A public hospital in Shandong Province, China, recently drew a small fine from local food and drug officials for selling fake medicine, with the punishment sparking criticism from the public as being insufficient.
Dazhong Net, a state-run news site, reported on Aug. 11 that the Qingdao City Chengyang District People’s Hospital was fined 692.5 yuan (about $100) for selling phony dried citrus peel, a type of traditional Chinese medicine commonly used to alleviate coughing and phlegm.
Because the product was sold out, authorities confiscated the 167.50 yuan ($24.36) that the hospital received from selling the item. Then, authorities fined the facility 525 yuan ($76.34), according to a notice released June 20 by the Qingdao City Food and Drug Administration.
The lax punishment drew attention from media and netizens.
“Why is there only a fine? Why are there no penalties for people who were involved [in the scheme], and further investigation of the channels through which the hospital acquired [fake medicine]? Why is it only being fined 600 yuan?” Another said, “The fake medicine was sold out. So the distributors and manufacturers will not be punished?”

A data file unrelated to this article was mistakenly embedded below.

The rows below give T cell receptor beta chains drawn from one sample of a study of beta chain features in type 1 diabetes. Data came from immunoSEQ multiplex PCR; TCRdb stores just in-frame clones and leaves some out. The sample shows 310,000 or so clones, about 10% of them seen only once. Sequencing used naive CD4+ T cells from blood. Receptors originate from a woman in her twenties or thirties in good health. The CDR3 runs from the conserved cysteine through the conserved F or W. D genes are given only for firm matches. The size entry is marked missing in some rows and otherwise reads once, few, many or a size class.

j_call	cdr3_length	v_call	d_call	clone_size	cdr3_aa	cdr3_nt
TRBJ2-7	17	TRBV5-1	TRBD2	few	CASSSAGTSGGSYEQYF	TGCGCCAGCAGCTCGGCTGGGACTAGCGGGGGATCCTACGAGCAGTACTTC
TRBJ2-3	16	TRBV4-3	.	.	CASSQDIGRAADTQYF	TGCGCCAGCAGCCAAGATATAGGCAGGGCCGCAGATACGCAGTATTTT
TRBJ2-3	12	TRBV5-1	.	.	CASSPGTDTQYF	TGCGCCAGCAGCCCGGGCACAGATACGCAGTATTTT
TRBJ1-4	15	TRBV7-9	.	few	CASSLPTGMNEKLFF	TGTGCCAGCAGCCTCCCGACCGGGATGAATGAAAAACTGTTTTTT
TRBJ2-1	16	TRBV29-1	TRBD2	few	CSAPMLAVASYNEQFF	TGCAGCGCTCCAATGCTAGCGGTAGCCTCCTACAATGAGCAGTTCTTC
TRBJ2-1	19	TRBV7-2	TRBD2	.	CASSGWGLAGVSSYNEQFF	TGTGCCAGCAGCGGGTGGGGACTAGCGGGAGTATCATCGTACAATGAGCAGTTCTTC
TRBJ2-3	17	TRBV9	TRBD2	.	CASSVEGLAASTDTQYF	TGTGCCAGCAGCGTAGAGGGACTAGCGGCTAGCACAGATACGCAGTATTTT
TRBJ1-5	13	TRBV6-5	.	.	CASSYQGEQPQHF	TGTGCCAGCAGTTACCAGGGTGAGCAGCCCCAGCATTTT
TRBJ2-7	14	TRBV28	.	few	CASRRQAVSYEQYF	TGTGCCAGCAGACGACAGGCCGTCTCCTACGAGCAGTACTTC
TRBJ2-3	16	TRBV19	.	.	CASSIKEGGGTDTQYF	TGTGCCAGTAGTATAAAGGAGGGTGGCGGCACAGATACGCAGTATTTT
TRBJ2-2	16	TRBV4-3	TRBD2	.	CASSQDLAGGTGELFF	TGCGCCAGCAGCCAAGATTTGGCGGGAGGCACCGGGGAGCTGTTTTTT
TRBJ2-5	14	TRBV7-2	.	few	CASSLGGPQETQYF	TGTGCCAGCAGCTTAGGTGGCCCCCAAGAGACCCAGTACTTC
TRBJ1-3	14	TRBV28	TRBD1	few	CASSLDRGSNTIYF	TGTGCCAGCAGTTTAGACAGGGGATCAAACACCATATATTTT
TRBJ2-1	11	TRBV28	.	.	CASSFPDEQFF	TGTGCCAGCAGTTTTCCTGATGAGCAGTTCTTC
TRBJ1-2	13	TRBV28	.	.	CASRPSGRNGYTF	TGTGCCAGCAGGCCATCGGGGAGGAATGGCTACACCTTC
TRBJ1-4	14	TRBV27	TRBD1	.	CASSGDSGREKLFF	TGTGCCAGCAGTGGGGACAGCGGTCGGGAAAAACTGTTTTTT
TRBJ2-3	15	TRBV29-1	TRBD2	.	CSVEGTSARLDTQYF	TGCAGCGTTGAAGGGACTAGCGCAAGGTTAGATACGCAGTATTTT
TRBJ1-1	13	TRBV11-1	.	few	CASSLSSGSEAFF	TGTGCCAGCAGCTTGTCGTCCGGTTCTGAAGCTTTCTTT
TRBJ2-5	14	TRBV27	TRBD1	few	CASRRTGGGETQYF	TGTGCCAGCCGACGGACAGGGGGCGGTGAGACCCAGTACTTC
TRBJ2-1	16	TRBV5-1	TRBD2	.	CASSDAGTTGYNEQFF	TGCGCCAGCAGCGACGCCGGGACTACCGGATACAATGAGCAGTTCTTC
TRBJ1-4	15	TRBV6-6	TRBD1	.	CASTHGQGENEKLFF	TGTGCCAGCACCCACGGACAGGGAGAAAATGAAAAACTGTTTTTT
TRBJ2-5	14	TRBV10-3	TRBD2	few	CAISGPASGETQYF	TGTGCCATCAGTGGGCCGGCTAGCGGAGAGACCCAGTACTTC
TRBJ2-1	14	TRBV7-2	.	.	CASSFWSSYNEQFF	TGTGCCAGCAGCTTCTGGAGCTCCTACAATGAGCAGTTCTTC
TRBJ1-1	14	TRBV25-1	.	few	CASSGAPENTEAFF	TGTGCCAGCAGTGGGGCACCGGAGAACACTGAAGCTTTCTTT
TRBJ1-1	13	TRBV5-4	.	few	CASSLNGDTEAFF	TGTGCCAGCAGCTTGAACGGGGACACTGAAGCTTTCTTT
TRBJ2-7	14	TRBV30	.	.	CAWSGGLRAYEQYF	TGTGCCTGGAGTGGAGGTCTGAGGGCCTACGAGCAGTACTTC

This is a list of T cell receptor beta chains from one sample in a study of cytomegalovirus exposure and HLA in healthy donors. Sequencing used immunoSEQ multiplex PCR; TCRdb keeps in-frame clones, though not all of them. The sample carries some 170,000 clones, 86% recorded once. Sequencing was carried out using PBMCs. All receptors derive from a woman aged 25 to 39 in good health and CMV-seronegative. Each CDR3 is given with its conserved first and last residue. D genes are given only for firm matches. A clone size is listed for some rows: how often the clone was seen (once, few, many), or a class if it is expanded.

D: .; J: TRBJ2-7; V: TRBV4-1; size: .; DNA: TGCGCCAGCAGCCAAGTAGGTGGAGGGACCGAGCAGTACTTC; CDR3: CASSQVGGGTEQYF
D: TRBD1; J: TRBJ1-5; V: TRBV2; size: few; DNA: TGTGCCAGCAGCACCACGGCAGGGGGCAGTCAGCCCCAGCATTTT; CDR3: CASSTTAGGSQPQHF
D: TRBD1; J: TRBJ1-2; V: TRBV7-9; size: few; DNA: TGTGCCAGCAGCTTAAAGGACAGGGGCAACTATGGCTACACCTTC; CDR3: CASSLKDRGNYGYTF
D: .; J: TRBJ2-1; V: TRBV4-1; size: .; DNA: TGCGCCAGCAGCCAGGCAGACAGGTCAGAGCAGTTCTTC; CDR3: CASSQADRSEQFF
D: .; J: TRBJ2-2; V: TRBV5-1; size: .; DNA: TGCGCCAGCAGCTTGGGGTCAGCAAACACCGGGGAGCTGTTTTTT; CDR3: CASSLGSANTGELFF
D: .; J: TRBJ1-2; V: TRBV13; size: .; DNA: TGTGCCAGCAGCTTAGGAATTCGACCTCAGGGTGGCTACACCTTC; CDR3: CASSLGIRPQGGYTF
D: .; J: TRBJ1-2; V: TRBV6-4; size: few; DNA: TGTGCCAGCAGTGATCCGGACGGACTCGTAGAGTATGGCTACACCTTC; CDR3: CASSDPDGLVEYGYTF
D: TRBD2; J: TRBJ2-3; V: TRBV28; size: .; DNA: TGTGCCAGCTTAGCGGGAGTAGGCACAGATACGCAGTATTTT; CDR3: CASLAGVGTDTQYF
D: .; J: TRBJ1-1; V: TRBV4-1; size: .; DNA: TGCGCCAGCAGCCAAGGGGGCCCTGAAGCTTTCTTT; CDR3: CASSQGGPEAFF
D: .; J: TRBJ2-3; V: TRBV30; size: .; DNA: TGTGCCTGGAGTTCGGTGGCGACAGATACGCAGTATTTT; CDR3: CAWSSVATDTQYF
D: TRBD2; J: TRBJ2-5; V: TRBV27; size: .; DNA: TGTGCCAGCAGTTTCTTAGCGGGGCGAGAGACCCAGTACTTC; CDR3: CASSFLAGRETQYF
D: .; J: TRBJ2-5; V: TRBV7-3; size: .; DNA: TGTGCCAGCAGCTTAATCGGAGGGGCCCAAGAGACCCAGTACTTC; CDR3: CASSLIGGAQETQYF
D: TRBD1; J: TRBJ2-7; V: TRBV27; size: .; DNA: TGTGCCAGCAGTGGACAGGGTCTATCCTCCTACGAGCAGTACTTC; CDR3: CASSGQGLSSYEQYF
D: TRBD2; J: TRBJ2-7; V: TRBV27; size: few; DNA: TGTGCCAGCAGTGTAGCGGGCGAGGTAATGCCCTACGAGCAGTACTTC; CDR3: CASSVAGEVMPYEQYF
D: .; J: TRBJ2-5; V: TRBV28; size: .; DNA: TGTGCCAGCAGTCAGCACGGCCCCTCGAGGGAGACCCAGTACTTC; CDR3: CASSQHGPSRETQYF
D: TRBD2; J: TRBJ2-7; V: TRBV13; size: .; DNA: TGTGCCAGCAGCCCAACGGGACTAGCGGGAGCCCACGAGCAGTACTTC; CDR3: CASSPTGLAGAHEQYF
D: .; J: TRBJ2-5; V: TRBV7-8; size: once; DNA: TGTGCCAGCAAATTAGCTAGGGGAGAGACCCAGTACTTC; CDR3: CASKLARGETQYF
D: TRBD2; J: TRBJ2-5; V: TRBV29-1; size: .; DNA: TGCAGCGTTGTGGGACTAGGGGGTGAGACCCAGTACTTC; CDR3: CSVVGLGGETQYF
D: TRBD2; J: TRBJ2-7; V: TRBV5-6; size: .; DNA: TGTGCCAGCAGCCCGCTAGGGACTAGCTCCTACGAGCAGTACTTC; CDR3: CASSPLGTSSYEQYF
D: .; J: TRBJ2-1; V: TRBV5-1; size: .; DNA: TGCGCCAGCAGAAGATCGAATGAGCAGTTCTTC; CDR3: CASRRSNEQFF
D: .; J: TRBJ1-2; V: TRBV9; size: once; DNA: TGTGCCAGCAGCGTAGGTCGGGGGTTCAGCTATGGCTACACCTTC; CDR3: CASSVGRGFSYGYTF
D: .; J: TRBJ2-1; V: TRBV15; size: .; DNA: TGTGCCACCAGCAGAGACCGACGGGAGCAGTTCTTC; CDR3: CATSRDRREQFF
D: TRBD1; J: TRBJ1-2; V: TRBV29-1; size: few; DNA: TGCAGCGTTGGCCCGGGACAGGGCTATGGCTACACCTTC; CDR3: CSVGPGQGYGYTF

“It seems to tell hospitals: You can keep doing it. It’s alright,” another commented.
Other medical-safety problems in China have recently come to light.
Last month, expired and faulty vaccines manufactured by several Chinese pharmaceutical companies were revealed to have been distributed and used to inoculate children, despite government knowledge. As a result of strong public pressure, Chinese authorities have arrested executives at one of the affected major vaccine manufacturers, Changchun Changsheng Bio-technology; other companies linked to the vaccine troubles haven’t been penalized. Meanwhile, child victims and their parents are being harassed or silenced by the Chinese authorities for petitioning their cases.
Luo Tingting of NTD Television contributed to this report.